RBC Global Asset Management latest institution to limit the fees investors have to pay, promising greater transparency for investors
Royal Bank of Canada’s asset management division – RBC Global Asset Management – has implemented a series of fee reductions across its mutual funds selection. The announcement comes just after the Canadian Securities Administrators revealed it would hold consultations this fall to investigate the possibility of banning trailer fees and other embedded commissions in mutual fund sales.
With the industry undergoing a shift away from the old higher-fee system, RBC GAM has reduced its management fees on 85 funds by up to 0.15 per cent. The group also includes BlueBay Asset Management and Phillips, Hager & North Investment Management and currently manages more than $370 billion in assets. That means with the latest discount on fees, clients can expect around $25 million in annual savings, according to RBC.
President of RBC GAM Doug Coulter explained the importance of creating better value for clients and moving with the times when it comes to fees.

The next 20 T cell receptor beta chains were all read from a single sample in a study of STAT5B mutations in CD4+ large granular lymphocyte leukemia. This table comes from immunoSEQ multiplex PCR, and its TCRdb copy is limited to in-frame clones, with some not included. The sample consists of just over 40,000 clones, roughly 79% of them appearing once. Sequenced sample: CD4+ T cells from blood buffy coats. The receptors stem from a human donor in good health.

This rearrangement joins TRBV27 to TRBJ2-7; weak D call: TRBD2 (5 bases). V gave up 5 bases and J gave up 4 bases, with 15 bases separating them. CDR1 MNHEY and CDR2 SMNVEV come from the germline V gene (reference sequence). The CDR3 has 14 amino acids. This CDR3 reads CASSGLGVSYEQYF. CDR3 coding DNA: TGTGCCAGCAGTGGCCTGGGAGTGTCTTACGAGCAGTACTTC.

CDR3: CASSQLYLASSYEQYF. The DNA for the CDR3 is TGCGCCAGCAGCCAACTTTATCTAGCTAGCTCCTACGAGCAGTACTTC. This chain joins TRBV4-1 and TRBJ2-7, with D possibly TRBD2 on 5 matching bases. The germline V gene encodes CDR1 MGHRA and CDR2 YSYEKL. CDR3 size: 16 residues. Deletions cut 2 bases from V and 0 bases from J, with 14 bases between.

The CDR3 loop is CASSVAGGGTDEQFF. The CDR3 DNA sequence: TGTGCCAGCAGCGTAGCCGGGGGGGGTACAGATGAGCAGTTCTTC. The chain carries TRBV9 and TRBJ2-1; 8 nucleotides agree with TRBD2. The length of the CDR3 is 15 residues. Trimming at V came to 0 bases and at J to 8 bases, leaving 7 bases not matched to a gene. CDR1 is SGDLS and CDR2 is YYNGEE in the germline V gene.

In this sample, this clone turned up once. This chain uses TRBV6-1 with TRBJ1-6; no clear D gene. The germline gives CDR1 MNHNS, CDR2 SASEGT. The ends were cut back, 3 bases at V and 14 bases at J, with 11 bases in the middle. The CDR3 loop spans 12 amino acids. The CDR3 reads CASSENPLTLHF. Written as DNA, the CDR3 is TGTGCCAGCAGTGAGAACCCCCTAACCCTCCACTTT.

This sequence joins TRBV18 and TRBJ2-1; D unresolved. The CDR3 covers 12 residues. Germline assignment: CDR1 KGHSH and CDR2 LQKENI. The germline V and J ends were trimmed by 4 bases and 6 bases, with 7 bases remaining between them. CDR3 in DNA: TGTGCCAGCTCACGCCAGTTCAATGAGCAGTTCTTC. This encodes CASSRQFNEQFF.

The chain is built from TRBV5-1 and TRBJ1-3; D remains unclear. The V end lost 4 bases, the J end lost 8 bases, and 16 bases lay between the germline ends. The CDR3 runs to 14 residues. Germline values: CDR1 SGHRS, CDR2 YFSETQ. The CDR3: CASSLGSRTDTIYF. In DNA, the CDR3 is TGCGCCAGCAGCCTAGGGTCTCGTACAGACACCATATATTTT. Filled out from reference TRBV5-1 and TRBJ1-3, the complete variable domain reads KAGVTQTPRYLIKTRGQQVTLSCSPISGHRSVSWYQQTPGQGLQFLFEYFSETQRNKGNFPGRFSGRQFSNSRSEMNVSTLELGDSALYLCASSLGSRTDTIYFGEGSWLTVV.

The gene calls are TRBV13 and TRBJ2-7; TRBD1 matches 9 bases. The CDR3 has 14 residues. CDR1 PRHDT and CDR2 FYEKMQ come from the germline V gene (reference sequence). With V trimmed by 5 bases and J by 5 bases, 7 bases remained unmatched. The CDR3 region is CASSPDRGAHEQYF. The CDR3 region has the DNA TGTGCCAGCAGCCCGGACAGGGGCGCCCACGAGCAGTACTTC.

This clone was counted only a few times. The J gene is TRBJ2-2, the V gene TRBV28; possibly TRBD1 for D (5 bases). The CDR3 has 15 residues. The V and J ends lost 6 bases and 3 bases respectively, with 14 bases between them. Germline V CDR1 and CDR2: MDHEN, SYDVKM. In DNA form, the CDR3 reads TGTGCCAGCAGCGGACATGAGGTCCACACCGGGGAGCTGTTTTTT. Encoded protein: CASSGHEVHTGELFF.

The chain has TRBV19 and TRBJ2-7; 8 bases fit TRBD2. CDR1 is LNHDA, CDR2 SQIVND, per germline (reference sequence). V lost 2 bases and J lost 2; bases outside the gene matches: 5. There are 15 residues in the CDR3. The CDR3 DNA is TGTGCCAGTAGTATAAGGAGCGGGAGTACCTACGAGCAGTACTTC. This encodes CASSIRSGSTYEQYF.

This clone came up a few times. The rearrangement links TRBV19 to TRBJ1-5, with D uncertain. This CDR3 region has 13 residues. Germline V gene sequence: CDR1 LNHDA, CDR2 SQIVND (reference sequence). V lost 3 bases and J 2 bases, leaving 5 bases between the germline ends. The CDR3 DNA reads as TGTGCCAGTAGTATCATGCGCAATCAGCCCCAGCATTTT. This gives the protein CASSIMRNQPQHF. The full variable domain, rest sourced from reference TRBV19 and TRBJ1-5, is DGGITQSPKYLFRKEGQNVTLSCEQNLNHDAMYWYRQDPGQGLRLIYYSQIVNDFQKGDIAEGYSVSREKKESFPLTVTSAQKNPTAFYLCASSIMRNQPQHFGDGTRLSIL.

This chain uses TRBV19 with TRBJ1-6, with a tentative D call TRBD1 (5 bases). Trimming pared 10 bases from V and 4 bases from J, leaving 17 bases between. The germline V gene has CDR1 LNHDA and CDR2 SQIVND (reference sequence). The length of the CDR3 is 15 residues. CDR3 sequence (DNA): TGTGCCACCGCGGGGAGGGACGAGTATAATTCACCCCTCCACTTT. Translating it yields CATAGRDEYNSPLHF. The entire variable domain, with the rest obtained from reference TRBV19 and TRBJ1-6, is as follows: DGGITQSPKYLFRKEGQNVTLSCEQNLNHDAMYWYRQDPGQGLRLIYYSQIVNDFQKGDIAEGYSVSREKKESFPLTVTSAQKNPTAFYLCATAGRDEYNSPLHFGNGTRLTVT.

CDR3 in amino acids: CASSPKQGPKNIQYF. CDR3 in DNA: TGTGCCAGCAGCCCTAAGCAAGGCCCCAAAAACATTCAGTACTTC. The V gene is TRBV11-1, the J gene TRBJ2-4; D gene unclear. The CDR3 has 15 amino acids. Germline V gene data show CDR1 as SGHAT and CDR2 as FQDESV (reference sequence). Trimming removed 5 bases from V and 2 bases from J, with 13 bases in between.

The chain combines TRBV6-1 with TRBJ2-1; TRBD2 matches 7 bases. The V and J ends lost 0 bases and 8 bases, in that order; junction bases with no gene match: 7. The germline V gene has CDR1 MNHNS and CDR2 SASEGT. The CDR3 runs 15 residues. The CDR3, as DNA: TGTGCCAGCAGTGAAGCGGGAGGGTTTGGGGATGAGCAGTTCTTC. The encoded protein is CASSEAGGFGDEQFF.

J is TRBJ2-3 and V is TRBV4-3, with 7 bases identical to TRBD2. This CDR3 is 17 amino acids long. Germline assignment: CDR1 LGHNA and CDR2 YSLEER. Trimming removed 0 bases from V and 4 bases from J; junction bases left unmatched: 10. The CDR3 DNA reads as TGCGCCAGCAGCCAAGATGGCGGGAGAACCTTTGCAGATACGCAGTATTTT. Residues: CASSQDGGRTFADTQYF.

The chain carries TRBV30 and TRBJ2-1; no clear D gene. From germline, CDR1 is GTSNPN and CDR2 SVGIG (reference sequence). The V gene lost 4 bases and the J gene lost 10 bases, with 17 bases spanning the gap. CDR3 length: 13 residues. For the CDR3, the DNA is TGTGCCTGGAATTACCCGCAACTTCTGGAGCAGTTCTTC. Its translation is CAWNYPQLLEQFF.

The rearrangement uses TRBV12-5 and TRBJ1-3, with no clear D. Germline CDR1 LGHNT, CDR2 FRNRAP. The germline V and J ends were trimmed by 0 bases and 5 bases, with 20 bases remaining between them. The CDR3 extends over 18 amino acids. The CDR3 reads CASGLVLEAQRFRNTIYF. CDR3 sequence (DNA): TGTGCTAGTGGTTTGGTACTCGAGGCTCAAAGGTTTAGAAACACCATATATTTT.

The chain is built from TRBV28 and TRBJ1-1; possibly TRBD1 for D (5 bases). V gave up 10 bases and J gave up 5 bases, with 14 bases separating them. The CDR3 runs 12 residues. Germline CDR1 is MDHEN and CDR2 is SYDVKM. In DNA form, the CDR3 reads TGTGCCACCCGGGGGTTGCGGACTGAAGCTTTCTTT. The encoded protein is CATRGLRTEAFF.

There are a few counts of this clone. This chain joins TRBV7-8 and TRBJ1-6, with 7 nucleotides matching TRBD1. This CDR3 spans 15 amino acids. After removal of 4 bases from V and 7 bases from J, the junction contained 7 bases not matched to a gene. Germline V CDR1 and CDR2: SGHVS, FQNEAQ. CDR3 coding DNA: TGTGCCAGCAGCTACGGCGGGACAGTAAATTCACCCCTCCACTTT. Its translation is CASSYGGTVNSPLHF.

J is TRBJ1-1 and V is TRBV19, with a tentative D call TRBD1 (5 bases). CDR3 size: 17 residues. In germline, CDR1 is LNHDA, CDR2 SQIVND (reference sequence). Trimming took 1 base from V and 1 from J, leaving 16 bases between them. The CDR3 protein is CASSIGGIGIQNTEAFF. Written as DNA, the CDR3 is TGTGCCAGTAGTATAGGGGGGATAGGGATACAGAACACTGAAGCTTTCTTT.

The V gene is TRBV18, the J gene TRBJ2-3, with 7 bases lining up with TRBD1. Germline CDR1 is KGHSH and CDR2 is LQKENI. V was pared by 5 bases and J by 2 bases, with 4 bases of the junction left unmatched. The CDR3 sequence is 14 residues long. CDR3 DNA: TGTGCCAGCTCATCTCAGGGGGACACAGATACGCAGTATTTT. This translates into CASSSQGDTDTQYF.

"Along with performance, fees are one of the key considerations for mutual fund investors. At RBC Global Asset Management, we believe mutual fund fees should be up-front, easy to understand and most importantly low," he said. "We are excited to implement these changes and to continue to earn our clients' confidence and trust by offering award-winning investment management and fees that are low and easy to understand."
In order for clients to easily understand how these changes will affect them, RBC GAM has launched the Simply Lower microsite. On the site, clients can access educational tools that explain different concepts such as “management expense ratios” and “how to understand your returns”, as well as offering comparison charts and easy to understand guides.
Employing 1,300 employees across Canada, the United States, Europe and Asia, RBC GAM is the latest large financial institution to show its intention to move away from the traditional models that characterised mutual funds in the past.
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